Saturday, April 19, 2008

Scottish law enforcement apologizes for charging teen with Down syndrome for assault

Jamie Bauld with his parents.

The Scottish prosecution office has formally apologized for charging Jamie Bauld, a young man with Down syndrome, for racism and assault. STV reported April 17 that the case against Jamie would not go to court.

More than seven months ago, Jamie, 19, was involved in a minor incident with an Asian girl with an intellectual disability at the special needs department of Motherwell College, where they are both students. The college reprimanded them, but a notice appeared in the local newspaper seeking witnesses to a "racial assault" at the college, so police questioned and then charged Jamie several days later.

The Daily Mail described the incident this way: "girl irritated boy, boy pushed girl and told her to go away. Then, girl responded by telling her teacher."

"In Scotland the age of criminal responsibility is eight years old," according to STV. "Physically, Jamie Bauld is 19, but mentally, it is difficult to say. He can read and use a computer but he cannot tie his shoelaces or go out on his own. That did not stop the police treating him as an adult and charging him with assault."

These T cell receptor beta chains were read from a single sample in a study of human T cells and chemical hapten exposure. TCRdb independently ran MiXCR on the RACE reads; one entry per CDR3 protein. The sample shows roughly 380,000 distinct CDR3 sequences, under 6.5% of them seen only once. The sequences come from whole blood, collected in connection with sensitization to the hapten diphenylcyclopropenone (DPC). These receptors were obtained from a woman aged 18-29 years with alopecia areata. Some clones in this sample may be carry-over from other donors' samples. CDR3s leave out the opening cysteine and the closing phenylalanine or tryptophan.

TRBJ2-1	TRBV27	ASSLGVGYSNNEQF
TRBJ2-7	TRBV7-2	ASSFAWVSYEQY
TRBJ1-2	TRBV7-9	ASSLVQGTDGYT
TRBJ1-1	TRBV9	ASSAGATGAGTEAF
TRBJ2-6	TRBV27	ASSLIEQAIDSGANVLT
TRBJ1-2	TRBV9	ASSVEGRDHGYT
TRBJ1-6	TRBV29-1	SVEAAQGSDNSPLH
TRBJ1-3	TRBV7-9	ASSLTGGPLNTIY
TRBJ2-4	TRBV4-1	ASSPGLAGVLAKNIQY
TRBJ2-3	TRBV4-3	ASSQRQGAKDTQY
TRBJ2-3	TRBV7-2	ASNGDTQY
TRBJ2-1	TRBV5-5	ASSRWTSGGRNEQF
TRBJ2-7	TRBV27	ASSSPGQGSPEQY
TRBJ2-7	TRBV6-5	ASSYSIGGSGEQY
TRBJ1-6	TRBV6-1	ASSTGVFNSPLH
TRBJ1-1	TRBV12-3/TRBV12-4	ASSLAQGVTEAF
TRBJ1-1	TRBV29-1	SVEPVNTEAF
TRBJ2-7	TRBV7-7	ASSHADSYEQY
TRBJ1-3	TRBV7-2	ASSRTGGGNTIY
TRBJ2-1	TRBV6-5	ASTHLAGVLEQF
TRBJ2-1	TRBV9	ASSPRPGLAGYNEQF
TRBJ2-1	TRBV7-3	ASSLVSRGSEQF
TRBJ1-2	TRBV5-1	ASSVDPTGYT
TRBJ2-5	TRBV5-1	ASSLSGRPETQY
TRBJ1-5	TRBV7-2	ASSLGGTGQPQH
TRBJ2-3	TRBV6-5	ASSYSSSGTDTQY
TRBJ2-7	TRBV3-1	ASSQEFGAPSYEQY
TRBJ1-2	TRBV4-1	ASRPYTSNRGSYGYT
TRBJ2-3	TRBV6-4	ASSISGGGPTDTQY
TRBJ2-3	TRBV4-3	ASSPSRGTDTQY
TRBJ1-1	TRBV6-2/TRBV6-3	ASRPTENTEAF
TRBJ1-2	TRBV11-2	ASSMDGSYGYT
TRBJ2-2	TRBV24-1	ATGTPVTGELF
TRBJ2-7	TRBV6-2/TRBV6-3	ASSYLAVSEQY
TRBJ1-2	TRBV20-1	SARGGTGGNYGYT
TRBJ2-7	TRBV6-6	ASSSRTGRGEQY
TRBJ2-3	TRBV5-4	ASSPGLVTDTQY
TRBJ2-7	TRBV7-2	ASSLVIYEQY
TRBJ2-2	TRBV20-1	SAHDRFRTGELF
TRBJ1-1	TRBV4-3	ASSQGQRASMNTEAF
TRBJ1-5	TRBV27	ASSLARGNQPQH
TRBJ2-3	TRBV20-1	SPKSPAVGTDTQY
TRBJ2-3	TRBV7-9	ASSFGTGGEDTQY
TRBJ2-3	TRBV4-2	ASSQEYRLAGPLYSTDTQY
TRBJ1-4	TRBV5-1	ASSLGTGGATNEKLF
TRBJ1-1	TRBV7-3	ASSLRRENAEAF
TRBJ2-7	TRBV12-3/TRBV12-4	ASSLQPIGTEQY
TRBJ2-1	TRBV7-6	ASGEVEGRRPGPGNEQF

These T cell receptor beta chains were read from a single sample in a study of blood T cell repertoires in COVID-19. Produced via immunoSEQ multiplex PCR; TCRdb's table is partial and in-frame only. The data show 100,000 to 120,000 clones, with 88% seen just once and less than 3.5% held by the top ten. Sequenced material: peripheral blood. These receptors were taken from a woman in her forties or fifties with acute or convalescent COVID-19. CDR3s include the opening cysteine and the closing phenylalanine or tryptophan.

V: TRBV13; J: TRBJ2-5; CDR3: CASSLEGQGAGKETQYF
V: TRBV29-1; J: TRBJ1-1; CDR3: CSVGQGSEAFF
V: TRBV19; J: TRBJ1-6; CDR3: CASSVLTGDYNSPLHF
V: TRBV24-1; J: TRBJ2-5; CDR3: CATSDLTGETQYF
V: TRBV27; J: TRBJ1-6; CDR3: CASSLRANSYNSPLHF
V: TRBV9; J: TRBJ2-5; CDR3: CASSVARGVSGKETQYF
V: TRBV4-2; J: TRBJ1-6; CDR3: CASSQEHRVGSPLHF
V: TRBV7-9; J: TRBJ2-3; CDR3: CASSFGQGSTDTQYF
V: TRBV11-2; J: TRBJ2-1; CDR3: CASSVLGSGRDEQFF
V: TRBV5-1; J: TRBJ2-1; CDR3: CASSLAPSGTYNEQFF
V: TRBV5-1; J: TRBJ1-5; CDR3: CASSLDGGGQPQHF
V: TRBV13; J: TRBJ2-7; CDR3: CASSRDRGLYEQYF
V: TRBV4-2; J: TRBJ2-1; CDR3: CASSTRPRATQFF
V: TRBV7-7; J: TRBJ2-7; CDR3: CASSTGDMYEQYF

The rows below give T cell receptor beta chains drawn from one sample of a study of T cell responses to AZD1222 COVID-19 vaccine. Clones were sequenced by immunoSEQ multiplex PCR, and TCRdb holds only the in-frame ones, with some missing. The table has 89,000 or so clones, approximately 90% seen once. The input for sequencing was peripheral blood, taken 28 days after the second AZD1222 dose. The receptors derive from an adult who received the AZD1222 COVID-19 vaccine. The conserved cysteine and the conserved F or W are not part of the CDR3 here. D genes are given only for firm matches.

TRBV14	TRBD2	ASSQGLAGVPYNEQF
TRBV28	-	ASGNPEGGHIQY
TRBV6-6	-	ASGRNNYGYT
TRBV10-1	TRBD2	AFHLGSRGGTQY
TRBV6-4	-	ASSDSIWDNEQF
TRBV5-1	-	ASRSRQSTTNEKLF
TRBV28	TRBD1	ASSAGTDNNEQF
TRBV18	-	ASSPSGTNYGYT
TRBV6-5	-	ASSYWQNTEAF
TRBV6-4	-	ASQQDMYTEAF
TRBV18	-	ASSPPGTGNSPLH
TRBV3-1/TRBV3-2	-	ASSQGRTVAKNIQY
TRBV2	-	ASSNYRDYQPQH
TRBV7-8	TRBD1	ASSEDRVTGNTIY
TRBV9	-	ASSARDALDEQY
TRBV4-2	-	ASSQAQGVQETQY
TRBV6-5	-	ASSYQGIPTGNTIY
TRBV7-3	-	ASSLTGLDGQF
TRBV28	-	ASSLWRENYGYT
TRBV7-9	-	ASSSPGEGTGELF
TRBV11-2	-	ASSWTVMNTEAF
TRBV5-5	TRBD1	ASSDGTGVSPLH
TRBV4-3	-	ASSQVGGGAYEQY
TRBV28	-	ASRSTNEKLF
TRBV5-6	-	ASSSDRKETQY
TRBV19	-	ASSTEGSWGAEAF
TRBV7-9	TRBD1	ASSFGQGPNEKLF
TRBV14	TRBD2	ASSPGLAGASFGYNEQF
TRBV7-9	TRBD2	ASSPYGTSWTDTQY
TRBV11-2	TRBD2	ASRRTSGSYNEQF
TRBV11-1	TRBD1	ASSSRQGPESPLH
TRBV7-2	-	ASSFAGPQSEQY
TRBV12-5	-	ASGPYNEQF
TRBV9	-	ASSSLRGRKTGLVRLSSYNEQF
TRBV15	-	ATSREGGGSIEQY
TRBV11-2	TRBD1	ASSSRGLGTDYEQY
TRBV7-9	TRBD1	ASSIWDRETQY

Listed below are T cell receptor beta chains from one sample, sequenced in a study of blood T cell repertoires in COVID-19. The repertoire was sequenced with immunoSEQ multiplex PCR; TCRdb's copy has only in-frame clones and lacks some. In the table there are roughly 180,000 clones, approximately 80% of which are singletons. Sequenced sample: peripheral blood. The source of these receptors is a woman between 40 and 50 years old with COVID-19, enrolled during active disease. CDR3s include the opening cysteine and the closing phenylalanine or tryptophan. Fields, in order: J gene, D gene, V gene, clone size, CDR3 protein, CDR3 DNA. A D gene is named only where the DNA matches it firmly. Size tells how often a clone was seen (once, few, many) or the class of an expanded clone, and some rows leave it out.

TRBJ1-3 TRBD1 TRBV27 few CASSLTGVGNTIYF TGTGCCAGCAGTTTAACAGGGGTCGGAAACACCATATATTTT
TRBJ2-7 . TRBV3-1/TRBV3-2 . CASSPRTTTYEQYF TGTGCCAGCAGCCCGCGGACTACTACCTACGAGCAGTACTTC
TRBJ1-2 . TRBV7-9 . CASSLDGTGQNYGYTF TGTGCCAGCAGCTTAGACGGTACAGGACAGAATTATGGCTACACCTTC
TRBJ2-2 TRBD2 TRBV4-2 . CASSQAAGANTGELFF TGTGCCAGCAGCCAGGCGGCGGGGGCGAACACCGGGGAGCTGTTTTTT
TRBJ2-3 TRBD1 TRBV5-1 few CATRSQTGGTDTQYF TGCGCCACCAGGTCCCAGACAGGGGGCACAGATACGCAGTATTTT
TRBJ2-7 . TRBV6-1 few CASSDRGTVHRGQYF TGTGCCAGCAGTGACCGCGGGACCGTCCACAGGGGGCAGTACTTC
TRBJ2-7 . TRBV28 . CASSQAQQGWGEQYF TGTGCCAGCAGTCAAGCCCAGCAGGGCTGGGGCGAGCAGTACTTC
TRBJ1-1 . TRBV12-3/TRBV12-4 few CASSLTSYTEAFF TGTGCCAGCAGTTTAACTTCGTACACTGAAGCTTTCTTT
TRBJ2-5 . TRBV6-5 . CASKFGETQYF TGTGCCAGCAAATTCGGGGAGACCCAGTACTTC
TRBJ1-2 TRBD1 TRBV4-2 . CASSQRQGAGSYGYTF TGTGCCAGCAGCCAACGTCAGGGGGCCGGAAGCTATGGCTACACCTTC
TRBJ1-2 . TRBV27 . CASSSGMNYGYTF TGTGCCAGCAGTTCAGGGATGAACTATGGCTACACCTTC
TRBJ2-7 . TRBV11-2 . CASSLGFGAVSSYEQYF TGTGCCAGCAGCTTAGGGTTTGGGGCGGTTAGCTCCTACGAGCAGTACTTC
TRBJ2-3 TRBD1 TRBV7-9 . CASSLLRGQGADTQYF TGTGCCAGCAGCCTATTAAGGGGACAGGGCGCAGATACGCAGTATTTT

Jamie's parents, Jim and Fiona, told the BBC that Jamie can't understand a concept like racism, and that Jamie thanked police officers who told him he could be charged with racial assault.

"I don't think the police have enough training to cope with people with learning difficulties," Fiona Bauld told the BBC."If they have to come over and speak to someone they should bring along somebody who can deal with people with learning difficulties."

Jim Bauld added: "They were addressing Jamie like he was over 18, but I told them he couldn't deal with questioning like that. He'll more or less say what you want him to say, simple as that."

Pandora Summerfield, director of Down's Syndrome Scotland, told the BBC they were concerned by the handling of Jamie's case.

She said: "As far as we're aware there are very clear guidelines that the police should follow when they interview somebody who is classified as a vulnerable adult and as far as we know, because we haven't had any direct involvement with the family, those weren't followed in this incident and they should have been."